1 cx bike, commuter (light off road), 2 road bikes (sportives and fair weather commuter), 1 mtb (off road fun and antics)
I've lived about a mile from the Toiyabe National Forest for more than 30 years, and I've never seen a bear in my yard (we have seen a few in the NF). This year Nevada introduced a bear hunting season, ostensibly to "control damage" done by bears to, well, garbage cans and dumpsters. Wildlife biologists agree the season will have no effect, but, well, politics...
So two days after the season opened, a mess o' bears just sauntered down into the wildland-urban interface and pretty much took up housekeeping. I came home last night about dark, went to the back yard to get the dog and walked around front. Strolling right up the walk toward my front door was a BIG bear. I've done some stories on trapping and moving bears with the state Dept of Wildlife, and I'd guess this one was at least 300 pounds, maybe 400. But I'll grant they look bigger at night and by surprise.
I am suprized, nay amazed, that a person would be foolish enough to be cycling through the wild without some manner of firearm for protection. Hiker, biker, whatever..you don't go to the wilds w/o some manner of protection. One shot into the air from a .22 and bear would have gladly put a BUNCH of space between them. Poor planning can often result in a funeral and they were lucky.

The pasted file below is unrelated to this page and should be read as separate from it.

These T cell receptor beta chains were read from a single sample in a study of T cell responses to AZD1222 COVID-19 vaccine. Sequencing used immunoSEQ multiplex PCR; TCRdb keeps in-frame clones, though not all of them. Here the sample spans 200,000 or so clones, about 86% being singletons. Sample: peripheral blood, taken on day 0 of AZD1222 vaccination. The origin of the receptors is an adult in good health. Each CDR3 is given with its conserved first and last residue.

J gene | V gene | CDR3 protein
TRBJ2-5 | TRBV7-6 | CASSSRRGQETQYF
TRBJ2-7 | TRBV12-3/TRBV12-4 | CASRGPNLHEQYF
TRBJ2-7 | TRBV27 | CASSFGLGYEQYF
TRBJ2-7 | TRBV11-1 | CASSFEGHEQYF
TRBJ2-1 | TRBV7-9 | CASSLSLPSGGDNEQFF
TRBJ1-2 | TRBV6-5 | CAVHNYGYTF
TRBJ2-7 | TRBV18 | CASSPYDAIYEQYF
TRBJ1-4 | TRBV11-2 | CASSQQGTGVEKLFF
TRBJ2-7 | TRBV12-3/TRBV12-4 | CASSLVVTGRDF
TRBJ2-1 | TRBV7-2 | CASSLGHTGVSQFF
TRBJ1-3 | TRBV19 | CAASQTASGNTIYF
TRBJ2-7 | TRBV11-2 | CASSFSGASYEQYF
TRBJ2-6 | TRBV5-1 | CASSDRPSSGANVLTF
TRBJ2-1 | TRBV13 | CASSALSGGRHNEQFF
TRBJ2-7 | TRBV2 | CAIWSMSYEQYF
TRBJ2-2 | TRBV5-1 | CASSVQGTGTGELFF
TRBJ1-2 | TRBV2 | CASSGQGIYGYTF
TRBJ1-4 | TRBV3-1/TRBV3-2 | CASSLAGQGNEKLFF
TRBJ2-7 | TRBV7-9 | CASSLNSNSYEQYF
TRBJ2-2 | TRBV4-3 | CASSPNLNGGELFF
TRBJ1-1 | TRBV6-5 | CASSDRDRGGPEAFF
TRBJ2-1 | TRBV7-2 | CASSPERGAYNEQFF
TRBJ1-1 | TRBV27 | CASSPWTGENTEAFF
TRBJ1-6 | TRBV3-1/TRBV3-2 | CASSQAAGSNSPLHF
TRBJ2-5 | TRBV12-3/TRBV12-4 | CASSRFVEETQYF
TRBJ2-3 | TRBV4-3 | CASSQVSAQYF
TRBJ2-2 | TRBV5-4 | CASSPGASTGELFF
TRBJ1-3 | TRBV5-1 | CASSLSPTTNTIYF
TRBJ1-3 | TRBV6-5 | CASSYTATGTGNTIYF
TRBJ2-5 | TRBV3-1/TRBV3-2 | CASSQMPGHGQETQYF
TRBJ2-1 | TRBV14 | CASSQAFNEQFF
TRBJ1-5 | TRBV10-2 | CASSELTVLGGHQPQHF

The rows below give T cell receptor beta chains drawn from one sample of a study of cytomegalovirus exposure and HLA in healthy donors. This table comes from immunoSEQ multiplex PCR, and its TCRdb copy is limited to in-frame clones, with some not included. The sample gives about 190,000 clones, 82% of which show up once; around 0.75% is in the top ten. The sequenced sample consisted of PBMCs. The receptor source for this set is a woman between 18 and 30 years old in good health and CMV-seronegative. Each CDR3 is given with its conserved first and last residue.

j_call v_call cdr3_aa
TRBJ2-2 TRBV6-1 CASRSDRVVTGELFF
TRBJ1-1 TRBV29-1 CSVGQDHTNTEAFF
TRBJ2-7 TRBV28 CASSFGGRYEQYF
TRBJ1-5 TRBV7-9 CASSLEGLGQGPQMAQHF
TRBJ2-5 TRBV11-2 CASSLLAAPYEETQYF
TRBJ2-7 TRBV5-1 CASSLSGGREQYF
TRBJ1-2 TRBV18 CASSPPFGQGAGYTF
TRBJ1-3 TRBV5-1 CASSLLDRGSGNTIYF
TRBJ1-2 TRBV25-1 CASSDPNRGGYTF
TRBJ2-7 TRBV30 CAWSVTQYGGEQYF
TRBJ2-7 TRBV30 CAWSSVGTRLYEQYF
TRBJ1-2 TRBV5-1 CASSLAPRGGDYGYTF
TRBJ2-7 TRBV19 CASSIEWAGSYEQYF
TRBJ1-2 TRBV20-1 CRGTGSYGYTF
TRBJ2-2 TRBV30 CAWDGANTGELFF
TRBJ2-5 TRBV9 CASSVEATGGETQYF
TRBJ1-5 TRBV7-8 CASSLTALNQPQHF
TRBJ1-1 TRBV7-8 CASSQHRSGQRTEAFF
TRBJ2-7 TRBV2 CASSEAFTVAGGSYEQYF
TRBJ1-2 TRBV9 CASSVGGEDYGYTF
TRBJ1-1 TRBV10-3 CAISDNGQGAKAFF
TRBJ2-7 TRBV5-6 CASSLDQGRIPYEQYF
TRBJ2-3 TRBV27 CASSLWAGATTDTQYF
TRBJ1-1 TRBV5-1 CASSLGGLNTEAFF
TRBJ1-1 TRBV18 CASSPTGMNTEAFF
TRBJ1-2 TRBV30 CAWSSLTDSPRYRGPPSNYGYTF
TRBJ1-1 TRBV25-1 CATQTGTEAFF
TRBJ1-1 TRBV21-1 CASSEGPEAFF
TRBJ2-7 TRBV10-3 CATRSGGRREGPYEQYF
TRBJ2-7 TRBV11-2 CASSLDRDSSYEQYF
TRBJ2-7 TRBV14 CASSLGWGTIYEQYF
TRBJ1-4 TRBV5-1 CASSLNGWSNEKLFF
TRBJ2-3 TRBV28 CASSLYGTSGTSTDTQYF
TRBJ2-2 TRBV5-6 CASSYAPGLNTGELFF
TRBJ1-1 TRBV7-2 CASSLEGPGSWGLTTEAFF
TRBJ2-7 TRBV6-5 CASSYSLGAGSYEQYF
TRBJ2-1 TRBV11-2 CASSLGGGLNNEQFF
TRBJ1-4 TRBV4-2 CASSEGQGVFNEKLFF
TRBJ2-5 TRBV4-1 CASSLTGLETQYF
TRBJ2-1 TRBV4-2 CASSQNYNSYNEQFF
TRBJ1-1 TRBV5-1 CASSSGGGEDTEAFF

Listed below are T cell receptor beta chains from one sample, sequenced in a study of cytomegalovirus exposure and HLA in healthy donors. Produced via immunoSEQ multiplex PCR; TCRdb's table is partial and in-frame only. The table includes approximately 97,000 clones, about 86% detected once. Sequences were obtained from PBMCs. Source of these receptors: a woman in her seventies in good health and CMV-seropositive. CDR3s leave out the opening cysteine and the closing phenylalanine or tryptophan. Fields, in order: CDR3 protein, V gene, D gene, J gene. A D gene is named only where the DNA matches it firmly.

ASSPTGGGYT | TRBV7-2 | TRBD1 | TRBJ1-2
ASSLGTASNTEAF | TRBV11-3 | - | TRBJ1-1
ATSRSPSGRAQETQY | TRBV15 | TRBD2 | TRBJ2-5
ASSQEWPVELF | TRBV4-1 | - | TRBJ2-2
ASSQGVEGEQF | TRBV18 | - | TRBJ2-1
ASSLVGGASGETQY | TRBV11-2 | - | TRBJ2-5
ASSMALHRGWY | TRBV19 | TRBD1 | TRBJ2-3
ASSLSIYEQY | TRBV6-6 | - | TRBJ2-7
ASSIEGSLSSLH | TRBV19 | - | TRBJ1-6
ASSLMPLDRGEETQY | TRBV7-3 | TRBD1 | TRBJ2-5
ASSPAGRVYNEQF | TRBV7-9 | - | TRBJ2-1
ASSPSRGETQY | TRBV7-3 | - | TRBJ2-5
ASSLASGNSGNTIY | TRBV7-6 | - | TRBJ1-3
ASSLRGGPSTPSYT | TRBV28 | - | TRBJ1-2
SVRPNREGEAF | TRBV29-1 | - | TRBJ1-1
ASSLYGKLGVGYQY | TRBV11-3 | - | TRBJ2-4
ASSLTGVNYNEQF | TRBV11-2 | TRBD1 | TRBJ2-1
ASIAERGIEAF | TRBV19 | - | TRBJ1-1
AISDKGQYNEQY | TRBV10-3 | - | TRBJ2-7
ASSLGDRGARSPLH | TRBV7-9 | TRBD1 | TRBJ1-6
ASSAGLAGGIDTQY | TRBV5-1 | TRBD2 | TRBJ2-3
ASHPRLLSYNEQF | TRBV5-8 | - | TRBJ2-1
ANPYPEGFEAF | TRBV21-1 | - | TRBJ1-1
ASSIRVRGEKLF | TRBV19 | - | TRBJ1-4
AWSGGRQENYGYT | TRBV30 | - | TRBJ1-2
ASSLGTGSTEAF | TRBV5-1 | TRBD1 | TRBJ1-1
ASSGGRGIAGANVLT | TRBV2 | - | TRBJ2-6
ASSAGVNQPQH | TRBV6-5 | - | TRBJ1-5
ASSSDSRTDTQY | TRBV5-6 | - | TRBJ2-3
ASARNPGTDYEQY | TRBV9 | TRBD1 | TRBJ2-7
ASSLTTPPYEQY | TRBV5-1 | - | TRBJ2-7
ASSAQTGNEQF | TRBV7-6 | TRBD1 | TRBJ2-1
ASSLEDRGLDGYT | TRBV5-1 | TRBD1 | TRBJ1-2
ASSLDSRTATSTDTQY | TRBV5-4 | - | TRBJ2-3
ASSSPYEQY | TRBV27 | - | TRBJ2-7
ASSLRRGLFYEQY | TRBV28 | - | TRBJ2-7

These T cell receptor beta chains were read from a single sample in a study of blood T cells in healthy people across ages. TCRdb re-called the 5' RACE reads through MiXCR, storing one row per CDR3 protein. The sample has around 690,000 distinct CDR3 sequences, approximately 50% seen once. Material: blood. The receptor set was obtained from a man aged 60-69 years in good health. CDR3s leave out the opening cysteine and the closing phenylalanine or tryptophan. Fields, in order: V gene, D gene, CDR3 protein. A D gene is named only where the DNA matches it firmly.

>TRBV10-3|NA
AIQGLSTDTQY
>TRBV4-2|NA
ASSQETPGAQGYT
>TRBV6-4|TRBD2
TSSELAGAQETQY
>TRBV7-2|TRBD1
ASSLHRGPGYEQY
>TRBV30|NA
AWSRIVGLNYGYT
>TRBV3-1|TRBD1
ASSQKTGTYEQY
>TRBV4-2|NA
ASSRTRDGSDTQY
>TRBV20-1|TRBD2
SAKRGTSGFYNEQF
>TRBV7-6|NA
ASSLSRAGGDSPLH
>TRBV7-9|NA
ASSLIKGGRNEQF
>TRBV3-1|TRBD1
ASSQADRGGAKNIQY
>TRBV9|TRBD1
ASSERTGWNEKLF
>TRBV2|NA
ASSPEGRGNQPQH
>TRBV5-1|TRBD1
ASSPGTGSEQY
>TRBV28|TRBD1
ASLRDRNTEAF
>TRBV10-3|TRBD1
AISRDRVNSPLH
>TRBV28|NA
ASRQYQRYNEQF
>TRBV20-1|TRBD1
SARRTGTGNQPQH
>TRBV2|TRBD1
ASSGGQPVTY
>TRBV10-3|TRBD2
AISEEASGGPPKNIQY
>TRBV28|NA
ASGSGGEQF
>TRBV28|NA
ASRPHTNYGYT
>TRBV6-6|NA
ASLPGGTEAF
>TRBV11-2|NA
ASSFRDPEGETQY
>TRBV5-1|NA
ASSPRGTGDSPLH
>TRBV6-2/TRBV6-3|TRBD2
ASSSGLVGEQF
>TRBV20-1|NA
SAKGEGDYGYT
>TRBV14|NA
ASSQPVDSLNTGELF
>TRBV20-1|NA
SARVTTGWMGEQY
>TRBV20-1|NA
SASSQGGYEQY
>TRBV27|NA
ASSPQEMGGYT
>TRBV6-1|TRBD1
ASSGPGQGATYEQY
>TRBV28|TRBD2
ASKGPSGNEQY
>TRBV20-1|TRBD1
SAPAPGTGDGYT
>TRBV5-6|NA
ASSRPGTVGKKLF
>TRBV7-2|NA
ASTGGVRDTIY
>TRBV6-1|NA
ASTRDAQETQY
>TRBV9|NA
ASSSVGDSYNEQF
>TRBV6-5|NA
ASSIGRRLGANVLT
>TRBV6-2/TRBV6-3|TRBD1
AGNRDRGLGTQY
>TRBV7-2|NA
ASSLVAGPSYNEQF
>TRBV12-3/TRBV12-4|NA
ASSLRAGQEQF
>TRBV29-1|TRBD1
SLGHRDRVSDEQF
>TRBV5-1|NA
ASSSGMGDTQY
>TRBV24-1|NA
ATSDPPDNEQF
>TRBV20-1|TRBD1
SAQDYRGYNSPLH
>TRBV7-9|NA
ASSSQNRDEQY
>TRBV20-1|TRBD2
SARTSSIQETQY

One Foot Less
"Holy Mother of God! I exclaimed quietly. "He's coming this way. Bears aren't supposed to come toward people."
Sorry to burst the bubble there, but bears WILL do just that. They are trying to figure out whether or not you are a threat. At least they got the leaving part right.
1) You do all know that nancysv (who's article that is) posts here ... usually in the touring forum? You can ask her personally about the bear encounter there.
2) I also presume the person who foolishly suggested a firearm knows that the encounter took place in Canada, quite possibly in a provincial or national park where firearms are banned
3) Personally, I have encountered many bears in Canada, and I would never have stopped that close to one to take a picture. It's just a bear ... keep cycling.